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What You Need to Know About Bicycle Maintenance

By Laurel-Lea Shannon

bike-anatomy

illustration by Emily Eschner

You don’t have to be a bicycle mechanic to have a smooth-running bike. Doing routine maintenance is easy, and it can save you money as well as extend the life of your bicycle. After all, road bikes are expensive and should be treated as an investment.

To get a few tips on bicycle maintenance I visited Sport X in Smiths Falls, Ontario, one of the largest bike stores in the Ottawa valley, and talked with Greg Earl, who owns the store with his wife Jenn Bon. “What a lot of people don’t realize is that a bicycle is made of components that wear out just like with a car,” says Greg. “No one would drive their car and never do any maintenance on it, but some people treat their bikes that way.” Regular bike maintenance will keep your road bike in top form. Neglect your bike and you could be in for expensive repairs down the road.

There are many small problems you can anticipate before they escalate into expensive repairs. Even if you have zero mechanical smarts, by looking and listening before you get on your bike and while you ride, you can spot the small stuff yourself.

Here’s Greg’s list of easy bicycle maintenance tips:

1) Noise: Lift your bike a few inches off the ground and gently drop it. Pay attention to any unusual noises or anything that rattles. Anything out of the ordinary should be investigated. Sometimes it’s just a loose screw on the water bottle cage, but if you can’t nail what it is and fix it on your own, take it to your local bike store (LBS). Also, if you hear any clicking sounds while riding your bike, don’t ignore them hoping they’ll go away. Check them out.

2) Cables: Check for rust and wear on brake and gear cables. If the cable ends start to fray, get them replaced.

3) Handlebars: To test the headset and forks, check for looseness in the frame. You can do that by locking on the front brake and jiggling your bike. If there’s any play in the headset, take your bike into a shop and have it checked. That’s the part of your bike that steers, so delaying a repair can lead to a serious fall while cycling. The screws in the headset may need tightening or the bearings in the headset could need replacing. Read more about headset and fork safety checks.

4) Brakes: Apply your brakes one at a time. There should be space between the brake lever and the handlebar. If there isn’t, take your bike into your LBS. When you  apply your brakes you shouldn’t be able to move your bike forward.

5) Tires: Regularly check your tires for:
* proper air pressure—this should be done every few rides (the PSI is written on the tire wall)
* cracking on the sides
* extreme wear
Back tires will wear faster than front tires. To extend wear, rotate your tires. Also, when you pump up your tires, don’t overtighten the valve nut. Leave it loose. Overtightening the valve nut can create a split at the point where the valve meets the tire. These kinds of flats happen frequently and are second only to pinch flats, caused when an underinflated inner tube gets pinched by the rim of the wheel when you go over obstacles like railway tracks or a pothole.  While you’re checking the tires, make sure the nuts and quick release on your wheels are tight enough.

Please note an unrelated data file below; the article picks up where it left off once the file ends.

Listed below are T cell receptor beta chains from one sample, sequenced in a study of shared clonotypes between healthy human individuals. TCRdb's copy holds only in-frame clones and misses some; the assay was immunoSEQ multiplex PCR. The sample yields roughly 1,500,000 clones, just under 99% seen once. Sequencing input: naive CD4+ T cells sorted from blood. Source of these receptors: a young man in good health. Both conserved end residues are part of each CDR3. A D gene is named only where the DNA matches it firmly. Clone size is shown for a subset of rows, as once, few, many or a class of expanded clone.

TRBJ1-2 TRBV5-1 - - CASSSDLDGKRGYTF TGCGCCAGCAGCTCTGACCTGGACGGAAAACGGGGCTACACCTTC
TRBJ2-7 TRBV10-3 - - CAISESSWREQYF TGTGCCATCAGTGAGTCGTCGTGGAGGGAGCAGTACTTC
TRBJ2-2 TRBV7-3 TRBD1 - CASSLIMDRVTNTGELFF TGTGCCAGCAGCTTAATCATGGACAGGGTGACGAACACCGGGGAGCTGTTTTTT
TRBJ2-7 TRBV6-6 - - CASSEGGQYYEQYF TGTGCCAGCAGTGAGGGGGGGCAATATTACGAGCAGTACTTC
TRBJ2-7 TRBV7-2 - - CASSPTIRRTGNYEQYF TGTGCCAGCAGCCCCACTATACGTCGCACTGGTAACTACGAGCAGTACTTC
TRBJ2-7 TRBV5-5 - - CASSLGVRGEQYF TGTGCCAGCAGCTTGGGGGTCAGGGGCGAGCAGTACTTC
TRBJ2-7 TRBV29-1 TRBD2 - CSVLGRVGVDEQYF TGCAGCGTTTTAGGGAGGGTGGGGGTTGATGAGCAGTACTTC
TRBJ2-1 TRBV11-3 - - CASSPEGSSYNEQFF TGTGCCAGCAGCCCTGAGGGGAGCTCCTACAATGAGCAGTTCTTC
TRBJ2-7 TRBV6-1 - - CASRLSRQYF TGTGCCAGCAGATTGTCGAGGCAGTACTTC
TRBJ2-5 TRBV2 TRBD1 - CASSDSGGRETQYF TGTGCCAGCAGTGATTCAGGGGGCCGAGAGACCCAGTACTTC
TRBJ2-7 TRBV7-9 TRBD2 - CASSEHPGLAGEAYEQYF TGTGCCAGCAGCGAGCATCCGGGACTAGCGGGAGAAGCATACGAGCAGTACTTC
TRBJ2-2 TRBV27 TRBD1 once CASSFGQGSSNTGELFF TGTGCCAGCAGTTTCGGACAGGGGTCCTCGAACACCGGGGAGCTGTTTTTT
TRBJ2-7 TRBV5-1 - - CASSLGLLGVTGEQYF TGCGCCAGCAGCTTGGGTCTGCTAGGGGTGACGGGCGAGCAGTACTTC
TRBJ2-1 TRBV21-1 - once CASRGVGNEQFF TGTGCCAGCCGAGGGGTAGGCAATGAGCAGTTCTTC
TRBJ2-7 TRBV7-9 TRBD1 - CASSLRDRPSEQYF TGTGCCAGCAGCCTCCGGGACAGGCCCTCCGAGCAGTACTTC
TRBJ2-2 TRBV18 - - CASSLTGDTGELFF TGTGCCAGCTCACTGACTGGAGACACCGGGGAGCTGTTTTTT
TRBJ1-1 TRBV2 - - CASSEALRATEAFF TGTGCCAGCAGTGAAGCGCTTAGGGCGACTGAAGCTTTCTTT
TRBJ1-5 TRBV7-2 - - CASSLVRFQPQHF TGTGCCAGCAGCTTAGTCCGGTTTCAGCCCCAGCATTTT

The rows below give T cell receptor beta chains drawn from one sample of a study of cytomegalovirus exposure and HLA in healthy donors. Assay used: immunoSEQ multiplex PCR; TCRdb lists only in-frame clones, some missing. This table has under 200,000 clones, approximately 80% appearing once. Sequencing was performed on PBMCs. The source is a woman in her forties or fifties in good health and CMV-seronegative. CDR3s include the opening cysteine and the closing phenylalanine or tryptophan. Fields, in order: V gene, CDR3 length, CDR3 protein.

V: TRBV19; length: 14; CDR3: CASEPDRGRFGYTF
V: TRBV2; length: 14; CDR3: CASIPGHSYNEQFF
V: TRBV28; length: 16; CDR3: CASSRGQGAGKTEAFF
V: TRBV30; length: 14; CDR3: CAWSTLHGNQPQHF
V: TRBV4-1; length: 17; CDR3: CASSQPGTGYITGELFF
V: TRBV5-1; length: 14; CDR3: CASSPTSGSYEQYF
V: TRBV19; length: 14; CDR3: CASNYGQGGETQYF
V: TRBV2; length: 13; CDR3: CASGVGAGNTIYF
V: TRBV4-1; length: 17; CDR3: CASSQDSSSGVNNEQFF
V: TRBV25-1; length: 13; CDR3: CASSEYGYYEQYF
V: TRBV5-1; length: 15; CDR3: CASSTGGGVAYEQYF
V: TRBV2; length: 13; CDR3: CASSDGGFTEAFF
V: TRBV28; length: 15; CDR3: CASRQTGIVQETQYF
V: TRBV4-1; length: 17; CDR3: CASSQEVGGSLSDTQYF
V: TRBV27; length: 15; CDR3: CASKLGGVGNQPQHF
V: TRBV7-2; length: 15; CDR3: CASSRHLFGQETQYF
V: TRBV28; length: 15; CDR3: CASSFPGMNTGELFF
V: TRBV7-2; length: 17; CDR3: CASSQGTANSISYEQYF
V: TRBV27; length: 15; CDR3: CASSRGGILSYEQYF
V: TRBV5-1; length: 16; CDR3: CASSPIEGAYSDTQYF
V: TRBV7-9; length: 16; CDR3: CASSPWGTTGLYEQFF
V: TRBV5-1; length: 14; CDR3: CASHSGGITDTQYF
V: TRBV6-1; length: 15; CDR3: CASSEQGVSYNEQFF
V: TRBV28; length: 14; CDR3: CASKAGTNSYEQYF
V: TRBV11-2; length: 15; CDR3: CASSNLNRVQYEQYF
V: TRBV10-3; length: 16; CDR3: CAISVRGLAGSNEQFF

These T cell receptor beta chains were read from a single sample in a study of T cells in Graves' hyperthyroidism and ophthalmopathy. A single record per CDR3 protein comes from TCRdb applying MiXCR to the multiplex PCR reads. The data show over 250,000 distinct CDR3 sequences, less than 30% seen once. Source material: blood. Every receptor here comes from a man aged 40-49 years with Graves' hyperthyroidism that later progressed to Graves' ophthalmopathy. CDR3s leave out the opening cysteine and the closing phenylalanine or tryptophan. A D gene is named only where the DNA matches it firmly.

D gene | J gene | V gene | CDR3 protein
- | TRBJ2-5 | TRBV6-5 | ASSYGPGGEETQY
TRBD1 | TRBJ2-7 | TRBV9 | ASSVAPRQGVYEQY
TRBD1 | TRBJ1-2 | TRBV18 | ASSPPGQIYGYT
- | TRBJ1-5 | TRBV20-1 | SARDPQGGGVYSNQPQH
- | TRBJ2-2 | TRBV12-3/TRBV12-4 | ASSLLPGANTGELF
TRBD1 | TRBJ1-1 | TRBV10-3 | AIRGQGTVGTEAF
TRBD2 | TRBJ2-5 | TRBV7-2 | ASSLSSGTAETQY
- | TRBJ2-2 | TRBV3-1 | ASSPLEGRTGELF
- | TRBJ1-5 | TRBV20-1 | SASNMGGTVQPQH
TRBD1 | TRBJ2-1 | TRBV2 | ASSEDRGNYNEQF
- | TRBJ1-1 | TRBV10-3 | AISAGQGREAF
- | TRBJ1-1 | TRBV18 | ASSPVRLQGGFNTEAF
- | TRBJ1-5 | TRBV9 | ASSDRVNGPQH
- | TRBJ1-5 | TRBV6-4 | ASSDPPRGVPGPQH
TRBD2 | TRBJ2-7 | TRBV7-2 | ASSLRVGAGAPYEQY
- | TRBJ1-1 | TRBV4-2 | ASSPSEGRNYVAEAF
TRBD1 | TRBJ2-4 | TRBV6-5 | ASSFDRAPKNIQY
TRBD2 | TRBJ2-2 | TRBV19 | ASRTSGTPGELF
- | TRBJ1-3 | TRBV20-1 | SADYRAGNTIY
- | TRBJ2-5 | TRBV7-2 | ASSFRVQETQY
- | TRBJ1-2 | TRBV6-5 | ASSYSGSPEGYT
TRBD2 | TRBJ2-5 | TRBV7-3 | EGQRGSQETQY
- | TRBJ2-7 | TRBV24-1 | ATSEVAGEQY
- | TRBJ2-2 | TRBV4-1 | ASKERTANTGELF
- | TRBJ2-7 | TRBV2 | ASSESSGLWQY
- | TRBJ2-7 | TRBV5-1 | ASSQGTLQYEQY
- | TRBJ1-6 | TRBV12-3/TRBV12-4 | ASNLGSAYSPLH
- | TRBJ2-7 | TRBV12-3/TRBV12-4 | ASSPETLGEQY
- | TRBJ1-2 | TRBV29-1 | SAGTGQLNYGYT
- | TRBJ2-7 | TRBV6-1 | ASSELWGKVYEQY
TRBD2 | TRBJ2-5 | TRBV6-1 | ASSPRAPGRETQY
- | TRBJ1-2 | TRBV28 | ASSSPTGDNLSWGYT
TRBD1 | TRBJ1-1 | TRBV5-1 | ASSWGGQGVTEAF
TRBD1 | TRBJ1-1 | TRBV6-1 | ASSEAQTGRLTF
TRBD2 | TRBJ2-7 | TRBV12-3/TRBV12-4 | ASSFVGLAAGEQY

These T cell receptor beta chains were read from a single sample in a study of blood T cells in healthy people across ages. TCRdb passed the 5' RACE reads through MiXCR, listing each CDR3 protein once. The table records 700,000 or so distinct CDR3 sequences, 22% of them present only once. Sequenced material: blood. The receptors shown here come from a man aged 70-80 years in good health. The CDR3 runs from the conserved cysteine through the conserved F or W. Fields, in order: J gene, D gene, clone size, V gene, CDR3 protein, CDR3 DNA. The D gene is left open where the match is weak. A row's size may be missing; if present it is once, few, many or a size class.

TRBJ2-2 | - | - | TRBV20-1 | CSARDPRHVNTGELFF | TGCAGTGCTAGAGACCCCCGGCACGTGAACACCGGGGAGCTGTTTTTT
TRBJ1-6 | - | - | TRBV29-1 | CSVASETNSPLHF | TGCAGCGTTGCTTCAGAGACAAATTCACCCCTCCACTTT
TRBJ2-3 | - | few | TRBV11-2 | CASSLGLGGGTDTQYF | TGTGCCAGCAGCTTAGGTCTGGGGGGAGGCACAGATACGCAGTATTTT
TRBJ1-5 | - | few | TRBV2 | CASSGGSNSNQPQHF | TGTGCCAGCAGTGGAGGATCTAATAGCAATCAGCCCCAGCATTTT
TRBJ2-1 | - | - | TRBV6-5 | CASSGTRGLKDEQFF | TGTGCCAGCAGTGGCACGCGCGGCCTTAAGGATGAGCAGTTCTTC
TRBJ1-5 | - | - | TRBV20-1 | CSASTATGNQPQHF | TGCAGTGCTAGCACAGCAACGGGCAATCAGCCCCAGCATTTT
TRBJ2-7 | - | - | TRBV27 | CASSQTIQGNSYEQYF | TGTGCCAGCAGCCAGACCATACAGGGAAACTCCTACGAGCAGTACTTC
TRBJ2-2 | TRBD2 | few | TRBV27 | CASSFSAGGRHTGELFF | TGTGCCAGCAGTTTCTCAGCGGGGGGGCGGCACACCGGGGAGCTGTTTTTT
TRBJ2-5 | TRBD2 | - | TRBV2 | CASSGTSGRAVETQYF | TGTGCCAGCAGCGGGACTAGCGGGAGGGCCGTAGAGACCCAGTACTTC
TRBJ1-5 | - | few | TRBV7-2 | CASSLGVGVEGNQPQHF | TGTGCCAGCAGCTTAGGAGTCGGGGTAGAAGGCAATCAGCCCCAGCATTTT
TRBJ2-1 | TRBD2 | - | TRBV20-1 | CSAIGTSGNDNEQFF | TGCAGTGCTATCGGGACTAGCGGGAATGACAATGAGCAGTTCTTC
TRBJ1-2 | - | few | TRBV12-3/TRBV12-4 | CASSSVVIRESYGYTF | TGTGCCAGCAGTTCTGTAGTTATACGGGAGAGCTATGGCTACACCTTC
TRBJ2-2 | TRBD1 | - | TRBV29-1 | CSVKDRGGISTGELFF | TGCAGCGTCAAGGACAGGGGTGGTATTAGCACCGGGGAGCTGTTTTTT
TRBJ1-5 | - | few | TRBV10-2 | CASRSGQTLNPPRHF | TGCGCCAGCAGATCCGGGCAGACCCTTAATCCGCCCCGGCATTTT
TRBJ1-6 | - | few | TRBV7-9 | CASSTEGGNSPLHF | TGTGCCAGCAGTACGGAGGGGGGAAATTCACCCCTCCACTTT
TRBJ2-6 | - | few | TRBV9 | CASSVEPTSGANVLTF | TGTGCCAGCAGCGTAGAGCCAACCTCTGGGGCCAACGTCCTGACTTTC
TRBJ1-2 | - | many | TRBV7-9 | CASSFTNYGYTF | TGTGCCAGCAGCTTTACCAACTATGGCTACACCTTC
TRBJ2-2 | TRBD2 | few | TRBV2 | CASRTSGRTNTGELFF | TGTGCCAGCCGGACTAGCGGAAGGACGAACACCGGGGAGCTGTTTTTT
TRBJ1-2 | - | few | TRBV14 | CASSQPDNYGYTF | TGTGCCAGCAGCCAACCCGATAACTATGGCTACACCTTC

6) Chain: Clean and lube your chain! I see folks riding with dirty chains all the time. It’s really bad for your bike. Grit and dirt on the chain wears out the chain rings and prevents your bike from shifting smoothly. How often you clean and lube your chain depends on the road conditions you ride in. But if your chain has grit on it or it’s getting black, it’s time to clean it. Need help? Read “How To Clean a Bicycle Chain”  and “How To Lubricate a Bicycle Chain”.

Check regularly for chain wear. A stretched chain will wear out your chain rings and derailleurs. Replacing a bicycle chain doesn’t cost much but replacing parts of your drivetrain will. Bike shops have a nifty tool that can quickly tell you if your chain is stretched. Depending on how you ride your bike, for example if you grind away in the large gear a lot, your chain may need replacing approximately every 3,000 Km (1,800 miles). I’ve had them last longer but it’s a good idea to at least have them checked for wear every 3,000 km. Most bike stores won’t charge to do that.

7) Tune-ups: At least once a year take your bike in for a tune-up. It’s a good time to do that now, before the outdoor cycling season starts. If you’re aware of any problems with your bike or if it has any odd noises, tell the mechanic when you bring it in.

Bonus tip: Washing your bike on a regular basis not only extends the life of the moving parts on your bike but you’ll start to notice if parts become loose. Getting up close and personal with your bike also gives you the opportunity to check for any cracks in the frame or signs of wear that could cause problems down the road.

greg-jen

 

Twelve years ago Greg Earl and Jenn Bon opened Sport X in SmithsFalls, a full service shop and one of the largest bike stores in the Ottawa valley. Great shop, nice folks!

Sport X
613-284-1632
 
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1 comment to What You Need to Know About Bicycle Maintenance

  • Debbie

    I am fairly new to riding and this article was a great resource to get me started on learning how to maintain my bike. I ride by myself a lot and I want to make sure that I am as self sufficient as possible. Thank you!

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